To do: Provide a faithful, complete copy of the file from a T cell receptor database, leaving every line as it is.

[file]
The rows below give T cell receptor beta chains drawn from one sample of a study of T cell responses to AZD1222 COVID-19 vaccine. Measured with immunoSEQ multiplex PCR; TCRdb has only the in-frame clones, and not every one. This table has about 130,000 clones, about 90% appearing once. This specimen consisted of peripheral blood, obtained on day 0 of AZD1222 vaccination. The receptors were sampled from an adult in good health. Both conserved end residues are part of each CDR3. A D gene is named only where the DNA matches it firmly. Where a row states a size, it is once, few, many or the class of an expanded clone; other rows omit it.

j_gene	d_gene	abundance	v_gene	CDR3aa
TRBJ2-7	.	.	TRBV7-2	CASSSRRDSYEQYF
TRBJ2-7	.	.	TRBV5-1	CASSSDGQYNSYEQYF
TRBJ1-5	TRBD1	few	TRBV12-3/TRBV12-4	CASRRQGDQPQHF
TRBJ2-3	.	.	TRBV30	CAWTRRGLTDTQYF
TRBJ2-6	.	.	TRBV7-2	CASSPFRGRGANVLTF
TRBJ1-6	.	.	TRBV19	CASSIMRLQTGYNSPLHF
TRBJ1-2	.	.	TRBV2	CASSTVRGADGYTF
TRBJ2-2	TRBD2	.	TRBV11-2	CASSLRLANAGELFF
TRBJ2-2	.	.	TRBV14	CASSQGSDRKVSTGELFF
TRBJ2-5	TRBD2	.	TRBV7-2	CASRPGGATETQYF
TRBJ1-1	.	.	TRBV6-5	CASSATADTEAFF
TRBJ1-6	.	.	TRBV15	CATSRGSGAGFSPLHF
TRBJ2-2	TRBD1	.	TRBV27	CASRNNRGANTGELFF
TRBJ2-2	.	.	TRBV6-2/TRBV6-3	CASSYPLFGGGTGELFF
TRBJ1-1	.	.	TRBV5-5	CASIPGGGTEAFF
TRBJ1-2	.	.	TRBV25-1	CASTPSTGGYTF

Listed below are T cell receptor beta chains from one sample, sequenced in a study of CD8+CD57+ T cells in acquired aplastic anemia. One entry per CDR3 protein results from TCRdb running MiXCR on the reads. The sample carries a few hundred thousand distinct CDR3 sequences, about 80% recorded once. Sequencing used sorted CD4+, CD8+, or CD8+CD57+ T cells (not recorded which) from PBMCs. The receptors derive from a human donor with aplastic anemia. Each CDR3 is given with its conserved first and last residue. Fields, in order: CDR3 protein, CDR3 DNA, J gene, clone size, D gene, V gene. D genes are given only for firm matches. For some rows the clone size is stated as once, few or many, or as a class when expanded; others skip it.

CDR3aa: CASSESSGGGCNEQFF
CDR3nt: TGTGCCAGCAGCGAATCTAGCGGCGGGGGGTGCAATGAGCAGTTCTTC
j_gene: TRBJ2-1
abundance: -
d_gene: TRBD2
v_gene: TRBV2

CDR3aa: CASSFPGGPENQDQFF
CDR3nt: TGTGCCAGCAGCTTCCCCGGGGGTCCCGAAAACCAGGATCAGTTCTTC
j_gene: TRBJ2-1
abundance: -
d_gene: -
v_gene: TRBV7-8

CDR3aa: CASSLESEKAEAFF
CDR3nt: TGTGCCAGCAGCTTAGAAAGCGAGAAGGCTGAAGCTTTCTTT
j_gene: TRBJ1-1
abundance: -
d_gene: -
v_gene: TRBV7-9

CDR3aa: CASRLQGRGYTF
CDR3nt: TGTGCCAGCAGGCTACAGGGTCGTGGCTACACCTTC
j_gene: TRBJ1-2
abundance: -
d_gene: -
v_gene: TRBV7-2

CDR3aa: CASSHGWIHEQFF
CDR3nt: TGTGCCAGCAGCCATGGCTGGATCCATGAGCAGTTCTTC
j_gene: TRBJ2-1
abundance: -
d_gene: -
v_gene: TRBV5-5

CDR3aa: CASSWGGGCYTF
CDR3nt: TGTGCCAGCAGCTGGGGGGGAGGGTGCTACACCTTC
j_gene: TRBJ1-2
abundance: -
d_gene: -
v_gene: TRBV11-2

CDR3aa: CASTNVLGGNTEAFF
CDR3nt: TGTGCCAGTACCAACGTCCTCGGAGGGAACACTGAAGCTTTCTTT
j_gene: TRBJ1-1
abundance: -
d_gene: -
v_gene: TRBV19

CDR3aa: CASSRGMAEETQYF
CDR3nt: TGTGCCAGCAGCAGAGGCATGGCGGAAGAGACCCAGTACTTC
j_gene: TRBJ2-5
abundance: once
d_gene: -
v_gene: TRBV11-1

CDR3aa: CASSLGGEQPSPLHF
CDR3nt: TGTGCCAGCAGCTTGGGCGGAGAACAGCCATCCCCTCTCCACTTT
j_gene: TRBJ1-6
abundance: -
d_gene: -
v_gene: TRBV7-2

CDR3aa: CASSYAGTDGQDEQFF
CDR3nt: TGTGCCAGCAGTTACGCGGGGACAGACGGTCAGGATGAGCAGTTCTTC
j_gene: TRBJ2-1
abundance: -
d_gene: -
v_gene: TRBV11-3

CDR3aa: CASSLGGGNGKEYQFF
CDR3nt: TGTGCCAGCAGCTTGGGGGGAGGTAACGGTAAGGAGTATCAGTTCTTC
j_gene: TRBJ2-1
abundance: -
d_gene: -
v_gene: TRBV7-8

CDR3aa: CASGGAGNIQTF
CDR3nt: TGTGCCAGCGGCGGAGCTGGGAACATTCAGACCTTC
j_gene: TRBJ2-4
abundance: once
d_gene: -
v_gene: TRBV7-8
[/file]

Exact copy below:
The rows below give T cell receptor beta chains drawn from one sample of a study of T cell responses to AZD1222 COVID-19 vaccine. Measured with immunoSEQ multiplex PCR; TCRdb has only the in-frame clones, and not every one. This table has about 130,000 clones, about 90% appearing once. This specimen consisted of peripheral blood, obtained on day 0 of AZD1222 vaccination. The receptors were sampled from an adult in good health. Both conserved end residues are part of each CDR3. A D gene is named only where the DNA matches it firmly. Where a row states a size, it is once, few, many or the class of an expanded clone; other rows omit it.

j_gene	d_gene	abundance	v_gene	CDR3aa
TRBJ2-7	.	.	TRBV7-2	CASSSRRDSYEQYF
TRBJ2-7	.	.	TRBV5-1	CASSSDGQYNSYEQYF
TRBJ1-5	TRBD1	few	TRBV12-3/TRBV12-4	CASRRQGDQPQHF
TRBJ2-3	.	.	TRBV30	CAWTRRGLTDTQYF
TRBJ2-6	.	.	TRBV7-2	CASSPFRGRGANVLTF
TRBJ1-6	.	.	TRBV19	CASSIMRLQTGYNSPLHF
TRBJ1-2	.	.	TRBV2	CASSTVRGADGYTF
TRBJ2-2	TRBD2	.	TRBV11-2	CASSLRLANAGELFF
TRBJ2-2	.	.	TRBV14	CASSQGSDRKVSTGELFF
TRBJ2-5	TRBD2	.	TRBV7-2	CASRPGGATETQYF
TRBJ1-1	.	.	TRBV6-5	CASSATADTEAFF
TRBJ1-6	.	.	TRBV15	CATSRGSGAGFSPLHF
TRBJ2-2	TRBD1	.	TRBV27	CASRNNRGANTGELFF
TRBJ2-2	.	.	TRBV6-2/TRBV6-3	CASSYPLFGGGTGELFF
TRBJ1-1	.	.	TRBV5-5	CASIPGGGTEAFF
TRBJ1-2	.	.	TRBV25-1	CASTPSTGGYTF

Listed below are T cell receptor beta chains from one sample, sequenced in a study of CD8+CD57+ T cells in acquired aplastic anemia. One entry per CDR3 protein results from TCRdb running MiXCR on the reads. The sample carries a few hundred thousand distinct CDR3 sequences, about 80% recorded once. Sequencing used sorted CD4+, CD8+, or CD8+CD57+ T cells (not recorded which) from PBMCs. The receptors derive from a human donor with aplastic anemia. Each CDR3 is given with its conserved first and last residue. Fields, in order: CDR3 protein, CDR3 DNA, J gene, clone size, D gene, V gene. D genes are given only for firm matches. For some rows the clone size is stated as once, few or many, or as a class when expanded; others skip it.

CDR3aa: CASSESSGGGCNEQFF
CDR3nt: TGTGCCAGCAGCGAATCTAGCGGCGGGGGGTGCAATGAGCAGTTCTTC
j_gene: TRBJ2-1
abundance: -
d_gene: TRBD2
v_gene: TRBV2

CDR3aa: CASSFPGGPENQDQFF
CDR3nt: TGTGCCAGCAGCTTCCCCGGGGGTCCCGAAAACCAGGATCAGTTCTTC
j_gene: TRBJ2-1
abundance: -
d_gene: -
v_gene: TRBV7-8

CDR3aa: CASSLESEKAEAFF
CDR3nt: TGTGCCAGCAGCTTAGAAAGCGAGAAGGCTGAAGCTTTCTTT
j_gene: TRBJ1-1
abundance: -
d_gene: -
v_gene: TRBV7-9

CDR3aa: CASRLQGRGYTF
CDR3nt: TGTGCCAGCAGGCTACAGGGTCGTGGCTACACCTTC
j_gene: TRBJ1-2
abundance: -
d_gene: -
v_gene: TRBV7-2

CDR3aa: CASSHGWIHEQFF
CDR3nt: TGTGCCAGCAGCCATGGCTGGATCCATGAGCAGTTCTTC
j_gene: TRBJ2-1
abundance: -
d_gene: -
v_gene: TRBV5-5

CDR3aa: CASSWGGGCYTF
CDR3nt: TGTGCCAGCAGCTGGGGGGGAGGGTGCTACACCTTC
j_gene: TRBJ1-2
abundance: -
d_gene: -
v_gene: TRBV11-2

CDR3aa: CASTNVLGGNTEAFF
CDR3nt: TGTGCCAGTACCAACGTCCTCGGAGGGAACACTGAAGCTTTCTTT
j_gene: TRBJ1-1
abundance: -
d_gene: -
v_gene: TRBV19

CDR3aa: CASSRGMAEETQYF
CDR3nt: TGTGCCAGCAGCAGAGGCATGGCGGAAGAGACCCAGTACTTC
j_gene: TRBJ2-5
abundance: once
d_gene: -
v_gene: TRBV11-1

CDR3aa: CASSLGGEQPSPLHF
CDR3nt: TGTGCCAGCAGCTTGGGCGGAGAACAGCCATCCCCTCTCCACTTT
j_gene: TRBJ1-6
abundance: -
d_gene: -
v_gene: TRBV7-2

CDR3aa: CASSYAGTDGQDEQFF
CDR3nt: TGTGCCAGCAGTTACGCGGGGACAGACGGTCAGGATGAGCAGTTCTTC
j_gene: TRBJ2-1
abundance: -
d_gene: -
v_gene: TRBV11-3

CDR3aa: CASSLGGGNGKEYQFF
CDR3nt: TGTGCCAGCAGCTTGGGGGGAGGTAACGGTAAGGAGTATCAGTTCTTC
j_gene: TRBJ2-1
abundance: -
d_gene: -
v_gene: TRBV7-8

CDR3aa: CASGGAGNIQTF
CDR3nt: TGTGCCAGCGGCGGAGCTGGGAACATTCAGACCTTC
j_gene: TRBJ2-4
abundance: once
d_gene: -
v_gene: TRBV7-8